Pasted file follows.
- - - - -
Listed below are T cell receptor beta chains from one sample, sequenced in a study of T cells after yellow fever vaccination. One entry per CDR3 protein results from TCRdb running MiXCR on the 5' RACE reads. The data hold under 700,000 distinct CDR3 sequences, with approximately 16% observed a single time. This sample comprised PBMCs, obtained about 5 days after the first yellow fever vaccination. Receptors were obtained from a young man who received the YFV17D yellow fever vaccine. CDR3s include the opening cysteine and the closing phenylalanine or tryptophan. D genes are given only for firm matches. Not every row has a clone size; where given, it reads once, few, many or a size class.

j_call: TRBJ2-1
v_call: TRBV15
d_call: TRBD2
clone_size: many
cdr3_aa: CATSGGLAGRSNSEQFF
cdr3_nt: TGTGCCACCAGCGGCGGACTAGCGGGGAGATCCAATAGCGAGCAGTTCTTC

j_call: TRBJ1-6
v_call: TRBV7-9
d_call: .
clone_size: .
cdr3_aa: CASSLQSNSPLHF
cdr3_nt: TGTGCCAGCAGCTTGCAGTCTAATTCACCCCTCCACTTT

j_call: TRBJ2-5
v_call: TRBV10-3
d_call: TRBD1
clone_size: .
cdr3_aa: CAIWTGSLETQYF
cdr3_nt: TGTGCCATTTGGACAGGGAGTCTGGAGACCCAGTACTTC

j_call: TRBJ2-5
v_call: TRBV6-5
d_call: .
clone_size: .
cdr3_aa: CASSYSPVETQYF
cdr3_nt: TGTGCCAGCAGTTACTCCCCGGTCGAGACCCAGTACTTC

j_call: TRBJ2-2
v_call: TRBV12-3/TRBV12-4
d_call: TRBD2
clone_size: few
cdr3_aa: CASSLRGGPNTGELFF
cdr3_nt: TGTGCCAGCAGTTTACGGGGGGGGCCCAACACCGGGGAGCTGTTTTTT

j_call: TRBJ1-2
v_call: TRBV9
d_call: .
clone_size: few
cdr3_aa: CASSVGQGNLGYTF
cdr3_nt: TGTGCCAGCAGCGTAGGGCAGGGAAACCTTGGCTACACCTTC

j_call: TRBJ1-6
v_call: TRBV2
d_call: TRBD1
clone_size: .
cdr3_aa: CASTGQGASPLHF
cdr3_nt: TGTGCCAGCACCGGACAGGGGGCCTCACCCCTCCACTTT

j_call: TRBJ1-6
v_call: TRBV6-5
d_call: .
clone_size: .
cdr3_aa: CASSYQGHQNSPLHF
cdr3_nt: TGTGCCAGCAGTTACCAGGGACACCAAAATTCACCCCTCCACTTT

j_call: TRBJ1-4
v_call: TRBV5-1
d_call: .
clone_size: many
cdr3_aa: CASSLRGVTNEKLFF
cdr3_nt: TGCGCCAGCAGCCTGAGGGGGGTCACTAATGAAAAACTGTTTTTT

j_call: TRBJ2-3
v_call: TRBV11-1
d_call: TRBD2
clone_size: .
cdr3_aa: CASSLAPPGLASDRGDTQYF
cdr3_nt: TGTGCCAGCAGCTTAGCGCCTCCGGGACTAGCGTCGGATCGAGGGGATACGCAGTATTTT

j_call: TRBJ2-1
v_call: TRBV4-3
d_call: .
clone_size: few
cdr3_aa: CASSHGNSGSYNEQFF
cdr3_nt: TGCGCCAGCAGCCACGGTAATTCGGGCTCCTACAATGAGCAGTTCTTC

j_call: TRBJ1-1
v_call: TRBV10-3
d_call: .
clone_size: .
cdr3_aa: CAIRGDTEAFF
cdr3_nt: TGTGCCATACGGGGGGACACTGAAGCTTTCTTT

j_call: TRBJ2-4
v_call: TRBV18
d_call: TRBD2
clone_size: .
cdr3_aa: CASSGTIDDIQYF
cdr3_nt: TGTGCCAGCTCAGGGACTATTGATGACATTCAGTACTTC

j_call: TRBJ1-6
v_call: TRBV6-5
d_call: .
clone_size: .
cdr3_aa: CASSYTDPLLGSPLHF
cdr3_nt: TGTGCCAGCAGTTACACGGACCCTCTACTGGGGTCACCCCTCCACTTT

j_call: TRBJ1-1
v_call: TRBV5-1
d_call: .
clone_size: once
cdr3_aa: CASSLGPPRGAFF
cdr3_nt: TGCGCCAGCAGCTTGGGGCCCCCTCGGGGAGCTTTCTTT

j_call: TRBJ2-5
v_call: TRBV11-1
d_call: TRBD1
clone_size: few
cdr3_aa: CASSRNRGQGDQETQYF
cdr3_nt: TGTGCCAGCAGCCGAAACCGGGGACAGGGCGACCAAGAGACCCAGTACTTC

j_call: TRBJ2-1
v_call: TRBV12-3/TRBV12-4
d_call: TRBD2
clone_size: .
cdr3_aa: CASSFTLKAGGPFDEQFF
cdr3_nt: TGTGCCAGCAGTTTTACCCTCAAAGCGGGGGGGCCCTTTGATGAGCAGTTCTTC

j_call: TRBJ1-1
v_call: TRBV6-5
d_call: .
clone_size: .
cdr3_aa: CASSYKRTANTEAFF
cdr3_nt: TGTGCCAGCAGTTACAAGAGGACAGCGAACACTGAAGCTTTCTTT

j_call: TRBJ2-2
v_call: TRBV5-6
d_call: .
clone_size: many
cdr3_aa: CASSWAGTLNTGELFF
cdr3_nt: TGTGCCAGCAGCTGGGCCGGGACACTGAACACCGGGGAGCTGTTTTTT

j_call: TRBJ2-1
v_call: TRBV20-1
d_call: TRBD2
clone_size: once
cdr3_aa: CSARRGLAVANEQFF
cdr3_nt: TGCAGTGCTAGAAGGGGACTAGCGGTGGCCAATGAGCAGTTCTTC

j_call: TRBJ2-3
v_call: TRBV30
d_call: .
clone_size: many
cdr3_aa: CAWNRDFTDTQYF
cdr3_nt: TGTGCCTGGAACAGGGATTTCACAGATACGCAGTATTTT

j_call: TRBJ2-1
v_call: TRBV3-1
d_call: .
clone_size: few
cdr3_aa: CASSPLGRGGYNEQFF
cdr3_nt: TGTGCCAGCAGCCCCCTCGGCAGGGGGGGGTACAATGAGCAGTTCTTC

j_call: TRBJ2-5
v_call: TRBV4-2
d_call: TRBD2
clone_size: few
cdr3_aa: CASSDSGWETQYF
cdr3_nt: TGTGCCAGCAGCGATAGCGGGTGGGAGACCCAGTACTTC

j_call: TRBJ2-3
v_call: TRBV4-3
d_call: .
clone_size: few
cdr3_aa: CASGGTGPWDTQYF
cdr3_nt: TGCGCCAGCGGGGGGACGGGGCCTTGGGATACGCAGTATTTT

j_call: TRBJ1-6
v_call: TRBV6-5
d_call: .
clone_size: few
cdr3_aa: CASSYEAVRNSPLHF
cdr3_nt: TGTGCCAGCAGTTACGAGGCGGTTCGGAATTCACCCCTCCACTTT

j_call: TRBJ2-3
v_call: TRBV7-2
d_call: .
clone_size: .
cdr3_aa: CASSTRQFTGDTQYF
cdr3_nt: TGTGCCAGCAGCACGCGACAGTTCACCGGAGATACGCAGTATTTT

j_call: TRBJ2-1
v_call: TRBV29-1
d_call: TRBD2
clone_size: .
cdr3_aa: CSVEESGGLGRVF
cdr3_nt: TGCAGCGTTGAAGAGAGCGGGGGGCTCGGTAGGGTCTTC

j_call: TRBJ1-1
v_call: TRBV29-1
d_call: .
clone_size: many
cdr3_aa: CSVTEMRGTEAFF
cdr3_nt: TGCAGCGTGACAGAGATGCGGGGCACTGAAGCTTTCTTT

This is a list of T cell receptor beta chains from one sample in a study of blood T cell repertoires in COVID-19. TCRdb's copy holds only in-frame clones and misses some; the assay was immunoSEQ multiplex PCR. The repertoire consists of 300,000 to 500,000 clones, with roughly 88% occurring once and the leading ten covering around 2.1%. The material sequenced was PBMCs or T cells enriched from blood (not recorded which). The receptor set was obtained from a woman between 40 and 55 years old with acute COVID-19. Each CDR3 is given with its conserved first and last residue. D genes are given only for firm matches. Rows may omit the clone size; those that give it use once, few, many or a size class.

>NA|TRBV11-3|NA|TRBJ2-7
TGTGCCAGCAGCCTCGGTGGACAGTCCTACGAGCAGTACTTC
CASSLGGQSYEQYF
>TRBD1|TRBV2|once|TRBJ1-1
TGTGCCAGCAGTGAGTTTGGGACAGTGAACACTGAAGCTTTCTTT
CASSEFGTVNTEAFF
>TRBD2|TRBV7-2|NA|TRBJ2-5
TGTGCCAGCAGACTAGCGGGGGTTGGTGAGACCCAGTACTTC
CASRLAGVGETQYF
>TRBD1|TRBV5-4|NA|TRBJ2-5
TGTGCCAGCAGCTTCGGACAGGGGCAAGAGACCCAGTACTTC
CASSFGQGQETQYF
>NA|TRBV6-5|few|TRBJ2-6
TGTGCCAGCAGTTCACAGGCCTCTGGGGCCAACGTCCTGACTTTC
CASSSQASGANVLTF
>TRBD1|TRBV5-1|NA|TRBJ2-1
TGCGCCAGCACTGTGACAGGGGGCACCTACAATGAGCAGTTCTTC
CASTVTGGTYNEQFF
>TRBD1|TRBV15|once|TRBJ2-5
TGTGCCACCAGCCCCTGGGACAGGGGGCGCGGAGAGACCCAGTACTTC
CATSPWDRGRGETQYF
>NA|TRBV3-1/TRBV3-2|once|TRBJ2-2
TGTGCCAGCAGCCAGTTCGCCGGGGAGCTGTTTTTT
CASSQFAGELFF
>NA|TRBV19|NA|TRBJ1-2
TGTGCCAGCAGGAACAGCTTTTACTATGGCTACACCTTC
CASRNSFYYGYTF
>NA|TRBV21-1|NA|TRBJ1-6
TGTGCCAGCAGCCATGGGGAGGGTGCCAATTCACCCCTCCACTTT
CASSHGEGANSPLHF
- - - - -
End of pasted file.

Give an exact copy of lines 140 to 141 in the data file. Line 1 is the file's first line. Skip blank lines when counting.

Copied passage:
j_call: TRBJ2-3
v_call: TRBV4-3